THE LAZYS - Tropical Hazards (Album)



The Lazys are a hard rocking band, formed originally way back in 2006 in Sydney Australia, but it wasn’t until they took the big step of showing up at Canadian Music Week in Toronto to play a series of gigs, that they caught the eye and ear of guitarist/song writer Ian D’Sa. It was his long distance collaborations that led to the release of their self-titled album in 2014, which made a big impact on the Canadian market thanks to good radio airplay, and relentless touring.


Following up on this success, the band again teamed up with D’Sa for the recently released album ‘Tropical Hazards’. Almost a year in the making, and having spent the last month on the road in Canada, the boys are about to hit Europe this May, with limited dates in Germany and London. So if you like your music fast, loose, and loud, catch this bunch of Aussie rockers live while you can. In the meantime, while you’re waiting, here’s what you can expect from the new album.


Kicking off with the first single from the album, ‘Nothing but Trouble’ is a typical Aussie rocker, set to raise the roof and blow the tiles clean off. You can’t help comparing them to the early AC/DC and the Bon Scott days, when hard rocking and heavy drinking went hand in hand with a rock n roll band. Even lead singer Leon Harrison admits that the legacy that is Bon had a big influence when writing this one.


The high speed, high jinks continue straight into ‘Little Miss Crazy’, the closest you’ll get to a love song with The Lazys, but played at 90 miles an hour. Then a topical criticism of all the two faced, media attention seekers trying to steal the limelight in ‘Picture Thieves’, a well written tale of how shallow stardom can be these days.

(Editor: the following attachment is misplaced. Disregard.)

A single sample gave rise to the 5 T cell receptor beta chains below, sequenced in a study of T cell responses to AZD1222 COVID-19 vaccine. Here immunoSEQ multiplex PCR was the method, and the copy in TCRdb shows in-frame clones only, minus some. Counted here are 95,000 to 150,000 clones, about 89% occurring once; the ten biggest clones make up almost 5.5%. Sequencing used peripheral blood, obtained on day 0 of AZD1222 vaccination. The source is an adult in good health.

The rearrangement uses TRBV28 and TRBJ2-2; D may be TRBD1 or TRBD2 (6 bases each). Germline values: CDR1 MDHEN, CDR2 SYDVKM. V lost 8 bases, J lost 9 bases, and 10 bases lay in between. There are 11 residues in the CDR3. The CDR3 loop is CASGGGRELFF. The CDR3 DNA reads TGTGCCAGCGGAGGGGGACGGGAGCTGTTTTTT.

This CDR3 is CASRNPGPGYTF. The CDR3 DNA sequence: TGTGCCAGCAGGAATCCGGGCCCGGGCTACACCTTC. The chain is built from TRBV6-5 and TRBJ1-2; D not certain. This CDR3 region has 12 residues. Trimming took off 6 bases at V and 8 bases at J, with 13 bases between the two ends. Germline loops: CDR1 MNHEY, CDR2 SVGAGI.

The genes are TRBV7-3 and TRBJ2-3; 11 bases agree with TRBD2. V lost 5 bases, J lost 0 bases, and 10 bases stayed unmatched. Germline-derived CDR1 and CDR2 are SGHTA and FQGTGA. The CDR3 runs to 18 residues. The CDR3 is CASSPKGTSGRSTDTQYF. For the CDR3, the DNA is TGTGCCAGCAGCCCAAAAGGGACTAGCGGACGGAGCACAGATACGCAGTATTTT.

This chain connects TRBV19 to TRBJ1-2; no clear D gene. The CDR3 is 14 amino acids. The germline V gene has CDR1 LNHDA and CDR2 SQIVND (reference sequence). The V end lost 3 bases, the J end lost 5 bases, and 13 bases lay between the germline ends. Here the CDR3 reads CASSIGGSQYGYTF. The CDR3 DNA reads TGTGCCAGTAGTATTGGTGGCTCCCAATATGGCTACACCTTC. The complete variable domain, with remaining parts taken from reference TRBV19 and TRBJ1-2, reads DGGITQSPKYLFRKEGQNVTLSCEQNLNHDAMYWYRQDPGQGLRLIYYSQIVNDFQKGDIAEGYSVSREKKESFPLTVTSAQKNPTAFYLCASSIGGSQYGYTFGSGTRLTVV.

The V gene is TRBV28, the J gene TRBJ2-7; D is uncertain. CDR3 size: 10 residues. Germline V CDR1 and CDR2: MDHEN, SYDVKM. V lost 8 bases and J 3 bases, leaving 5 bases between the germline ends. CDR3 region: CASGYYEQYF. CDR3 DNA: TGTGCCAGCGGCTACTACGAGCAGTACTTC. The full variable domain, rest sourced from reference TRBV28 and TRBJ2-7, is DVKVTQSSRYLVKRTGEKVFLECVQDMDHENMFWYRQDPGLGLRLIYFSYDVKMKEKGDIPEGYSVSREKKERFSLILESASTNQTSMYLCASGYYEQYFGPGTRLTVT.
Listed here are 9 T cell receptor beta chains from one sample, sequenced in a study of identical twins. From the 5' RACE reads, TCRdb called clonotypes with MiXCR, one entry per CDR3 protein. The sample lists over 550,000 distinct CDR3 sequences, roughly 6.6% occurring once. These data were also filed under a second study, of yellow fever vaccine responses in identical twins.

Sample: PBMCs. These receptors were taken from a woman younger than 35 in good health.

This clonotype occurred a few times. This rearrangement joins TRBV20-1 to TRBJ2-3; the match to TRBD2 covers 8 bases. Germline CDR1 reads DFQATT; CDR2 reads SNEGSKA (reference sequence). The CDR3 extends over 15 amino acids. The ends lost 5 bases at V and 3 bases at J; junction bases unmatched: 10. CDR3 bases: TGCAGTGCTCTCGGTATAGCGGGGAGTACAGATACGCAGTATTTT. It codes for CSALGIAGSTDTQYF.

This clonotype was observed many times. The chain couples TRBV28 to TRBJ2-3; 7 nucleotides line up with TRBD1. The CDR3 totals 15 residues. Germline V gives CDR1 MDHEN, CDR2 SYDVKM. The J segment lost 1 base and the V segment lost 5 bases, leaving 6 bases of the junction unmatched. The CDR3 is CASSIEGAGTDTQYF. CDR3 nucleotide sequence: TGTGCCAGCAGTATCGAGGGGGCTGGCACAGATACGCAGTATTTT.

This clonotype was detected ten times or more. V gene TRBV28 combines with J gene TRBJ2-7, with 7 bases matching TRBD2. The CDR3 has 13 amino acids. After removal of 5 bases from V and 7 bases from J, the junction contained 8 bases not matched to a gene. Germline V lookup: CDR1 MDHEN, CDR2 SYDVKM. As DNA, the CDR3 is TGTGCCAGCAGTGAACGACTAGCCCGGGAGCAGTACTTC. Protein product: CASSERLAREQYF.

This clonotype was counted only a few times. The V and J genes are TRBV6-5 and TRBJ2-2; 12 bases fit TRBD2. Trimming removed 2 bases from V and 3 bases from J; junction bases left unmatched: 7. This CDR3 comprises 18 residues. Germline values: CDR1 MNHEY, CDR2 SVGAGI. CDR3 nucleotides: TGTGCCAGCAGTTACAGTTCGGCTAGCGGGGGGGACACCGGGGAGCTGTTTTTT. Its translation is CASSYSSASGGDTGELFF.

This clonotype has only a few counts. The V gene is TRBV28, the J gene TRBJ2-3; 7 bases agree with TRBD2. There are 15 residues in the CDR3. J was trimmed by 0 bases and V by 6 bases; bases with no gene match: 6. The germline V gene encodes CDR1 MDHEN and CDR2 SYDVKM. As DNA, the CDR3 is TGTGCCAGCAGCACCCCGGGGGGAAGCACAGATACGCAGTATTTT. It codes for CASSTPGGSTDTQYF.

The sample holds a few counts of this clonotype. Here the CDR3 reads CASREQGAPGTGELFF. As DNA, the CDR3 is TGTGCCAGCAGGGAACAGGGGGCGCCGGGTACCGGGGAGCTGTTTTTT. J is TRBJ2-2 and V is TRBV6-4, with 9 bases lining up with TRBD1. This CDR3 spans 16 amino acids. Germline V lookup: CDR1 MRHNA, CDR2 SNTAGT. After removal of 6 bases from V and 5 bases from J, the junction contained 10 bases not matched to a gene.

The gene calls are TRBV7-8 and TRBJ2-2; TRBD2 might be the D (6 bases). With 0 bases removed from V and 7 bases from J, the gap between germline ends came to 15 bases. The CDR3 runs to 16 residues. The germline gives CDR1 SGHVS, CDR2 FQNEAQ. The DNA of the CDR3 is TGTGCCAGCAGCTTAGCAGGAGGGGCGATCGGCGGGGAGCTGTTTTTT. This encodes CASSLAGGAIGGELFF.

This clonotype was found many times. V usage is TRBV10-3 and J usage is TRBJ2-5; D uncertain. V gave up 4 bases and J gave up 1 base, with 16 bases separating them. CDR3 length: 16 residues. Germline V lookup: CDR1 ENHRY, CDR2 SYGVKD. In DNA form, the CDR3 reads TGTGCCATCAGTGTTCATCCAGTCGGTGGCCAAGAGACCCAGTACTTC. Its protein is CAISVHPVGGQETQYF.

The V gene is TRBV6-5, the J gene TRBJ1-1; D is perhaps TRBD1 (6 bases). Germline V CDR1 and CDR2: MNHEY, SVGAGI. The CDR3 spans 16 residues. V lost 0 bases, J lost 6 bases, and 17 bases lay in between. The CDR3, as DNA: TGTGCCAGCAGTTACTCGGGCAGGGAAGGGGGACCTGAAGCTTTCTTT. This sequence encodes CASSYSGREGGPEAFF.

Just to show that The Lazys can play it for laughs too, I’m not sure if ‘Half Mast Blues’ is a pirate rock love song, or an advert for a certain male blue pill? But listen to the lyrics, and decide for yourself. Either way, this one will definitely have you rocking the boat!


Stepping away briefly from the hard grinding Aussie sound, ‘Young Modern Lightning’ wouldn’t be out of place with any of the classic AOR tracks popular on mainstream rock charts. This is a refreshing change in the middle of the album, and demonstrates perhaps the influence Ian D’Sa has had on the style of writing in the band, bringing a softer edge to the rock guitar sound. But that’s enough of that, they soon get back to alcohol influenced ‘One to Many’, searching for oblivion in a whiskey glass, and pushing the vocals to the limit over some wild guitar, and heavy drums.


‘Louder than Youth’ is a teenage rebel rousing, anti-authority, adrenalin pumping, good old fashioned, punch your fist in the air rock song. A totally different theme, and a bit of a political statement is aired in ‘Somebody’s Daughter’. This song highlights the miss-treatment of indigenous women back in Australia, who go missing or are murdered, and are treated like second class citizens.


Finally, the album finishes off the way it started, with a couple of heavy, riff filled tracks, with hooks and melody in abundance, and well written lyrics. ‘Can’t Kill the Truth’, and ‘Take Back the Town’, make the band sound as if they are enjoying themselves as much as their audience.


All in all, ‘Tropical Hazards’ is yet another great thunder from down under, following in the footsteps of Airbourne and The Black Bullets by breaking into the UK, and once again raising the flag for Aussie oriented rock.


Album Tracks:

Nothing but Trouble

Little Miss Crazy

Picture Thieves

Half Mast Blues

Young Modern Lightning

One’s Too Many

Louder Than Youth

Somebody’s Daughter

Can’t Kill the Truth

Take Back the Town


The Band:

Leon Harrison - Vocals

Matty Morris - Lead Guitar

Glenn Williams - Bass

Liam Shearer - Rhythm Guitar

Andy Nielsen - Drum


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